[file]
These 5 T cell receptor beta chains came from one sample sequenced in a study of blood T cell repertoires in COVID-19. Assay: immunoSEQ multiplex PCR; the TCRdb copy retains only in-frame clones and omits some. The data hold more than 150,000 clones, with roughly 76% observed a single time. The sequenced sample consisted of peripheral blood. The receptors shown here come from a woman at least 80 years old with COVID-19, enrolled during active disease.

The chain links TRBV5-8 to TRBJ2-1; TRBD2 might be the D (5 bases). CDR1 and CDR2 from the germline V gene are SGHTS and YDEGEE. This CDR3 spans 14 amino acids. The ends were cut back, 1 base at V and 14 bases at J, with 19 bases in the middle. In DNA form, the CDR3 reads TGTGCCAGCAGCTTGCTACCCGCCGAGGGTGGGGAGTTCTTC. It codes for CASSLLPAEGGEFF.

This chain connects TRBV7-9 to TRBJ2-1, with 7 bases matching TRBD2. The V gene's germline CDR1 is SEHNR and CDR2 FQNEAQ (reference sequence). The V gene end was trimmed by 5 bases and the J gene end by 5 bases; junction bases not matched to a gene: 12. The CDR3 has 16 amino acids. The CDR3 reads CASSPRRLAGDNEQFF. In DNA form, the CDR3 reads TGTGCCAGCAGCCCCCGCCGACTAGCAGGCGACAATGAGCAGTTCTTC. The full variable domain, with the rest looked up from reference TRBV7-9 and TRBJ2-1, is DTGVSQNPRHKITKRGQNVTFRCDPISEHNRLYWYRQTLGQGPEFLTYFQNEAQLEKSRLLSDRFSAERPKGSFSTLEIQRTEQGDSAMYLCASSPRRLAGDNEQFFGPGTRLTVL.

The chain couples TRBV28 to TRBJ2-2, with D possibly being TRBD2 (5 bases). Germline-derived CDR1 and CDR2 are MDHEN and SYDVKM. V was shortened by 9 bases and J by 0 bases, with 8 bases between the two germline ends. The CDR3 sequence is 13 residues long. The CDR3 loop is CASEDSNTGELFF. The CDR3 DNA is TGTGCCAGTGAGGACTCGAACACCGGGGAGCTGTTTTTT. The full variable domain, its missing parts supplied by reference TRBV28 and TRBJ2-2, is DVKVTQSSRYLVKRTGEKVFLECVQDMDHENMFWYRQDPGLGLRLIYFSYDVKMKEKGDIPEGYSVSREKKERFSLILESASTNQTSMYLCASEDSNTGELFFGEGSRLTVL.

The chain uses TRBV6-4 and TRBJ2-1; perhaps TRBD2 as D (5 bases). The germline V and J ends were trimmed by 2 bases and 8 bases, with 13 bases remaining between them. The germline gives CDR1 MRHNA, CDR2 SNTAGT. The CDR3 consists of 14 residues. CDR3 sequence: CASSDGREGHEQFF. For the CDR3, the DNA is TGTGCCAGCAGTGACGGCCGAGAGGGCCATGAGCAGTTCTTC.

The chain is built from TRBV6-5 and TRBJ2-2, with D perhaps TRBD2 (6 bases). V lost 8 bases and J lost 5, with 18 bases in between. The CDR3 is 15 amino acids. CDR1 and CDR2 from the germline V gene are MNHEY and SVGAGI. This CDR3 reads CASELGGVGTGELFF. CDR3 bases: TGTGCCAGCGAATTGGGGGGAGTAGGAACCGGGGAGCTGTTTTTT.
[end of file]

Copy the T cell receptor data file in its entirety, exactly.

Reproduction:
These 5 T cell receptor beta chains came from one sample sequenced in a study of blood T cell repertoires in COVID-19. Assay: immunoSEQ multiplex PCR; the TCRdb copy retains only in-frame clones and omits some. The data hold more than 150,000 clones, with roughly 76% observed a single time. The sequenced sample consisted of peripheral blood. The receptors shown here come from a woman at least 80 years old with COVID-19, enrolled during active disease.

The chain links TRBV5-8 to TRBJ2-1; TRBD2 might be the D (5 bases). CDR1 and CDR2 from the germline V gene are SGHTS and YDEGEE. This CDR3 spans 14 amino acids. The ends were cut back, 1 base at V and 14 bases at J, with 19 bases in the middle. In DNA form, the CDR3 reads TGTGCCAGCAGCTTGCTACCCGCCGAGGGTGGGGAGTTCTTC. It codes for CASSLLPAEGGEFF.

This chain connects TRBV7-9 to TRBJ2-1, with 7 bases matching TRBD2. The V gene's germline CDR1 is SEHNR and CDR2 FQNEAQ (reference sequence). The V gene end was trimmed by 5 bases and the J gene end by 5 bases; junction bases not matched to a gene: 12. The CDR3 has 16 amino acids. The CDR3 reads CASSPRRLAGDNEQFF. In DNA form, the CDR3 reads TGTGCCAGCAGCCCCCGCCGACTAGCAGGCGACAATGAGCAGTTCTTC. The full variable domain, with the rest looked up from reference TRBV7-9 and TRBJ2-1, is DTGVSQNPRHKITKRGQNVTFRCDPISEHNRLYWYRQTLGQGPEFLTYFQNEAQLEKSRLLSDRFSAERPKGSFSTLEIQRTEQGDSAMYLCASSPRRLAGDNEQFFGPGTRLTVL.

The chain couples TRBV28 to TRBJ2-2, with D possibly being TRBD2 (5 bases). Germline-derived CDR1 and CDR2 are MDHEN and SYDVKM. V was shortened by 9 bases and J by 0 bases, with 8 bases between the two germline ends. The CDR3 sequence is 13 residues long. The CDR3 loop is CASEDSNTGELFF. The CDR3 DNA is TGTGCCAGTGAGGACTCGAACACCGGGGAGCTGTTTTTT. The full variable domain, its missing parts supplied by reference TRBV28 and TRBJ2-2, is DVKVTQSSRYLVKRTGEKVFLECVQDMDHENMFWYRQDPGLGLRLIYFSYDVKMKEKGDIPEGYSVSREKKERFSLILESASTNQTSMYLCASEDSNTGELFFGEGSRLTVL.

The chain uses TRBV6-4 and TRBJ2-1; perhaps TRBD2 as D (5 bases). The germline V and J ends were trimmed by 2 bases and 8 bases, with 13 bases remaining between them. The germline gives CDR1 MRHNA, CDR2 SNTAGT. The CDR3 consists of 14 residues. CDR3 sequence: CASSDGREGHEQFF. For the CDR3, the DNA is TGTGCCAGCAGTGACGGCCGAGAGGGCCATGAGCAGTTCTTC.

The chain is built from TRBV6-5 and TRBJ2-2, with D perhaps TRBD2 (6 bases). V lost 8 bases and J lost 5, with 18 bases in between. The CDR3 is 15 amino acids. CDR1 and CDR2 from the germline V gene are MNHEY and SVGAGI. This CDR3 reads CASELGGVGTGELFF. CDR3 bases: TGTGCCAGCGAATTGGGGGGAGTAGGAACCGGGGAGCTGTTTTTT.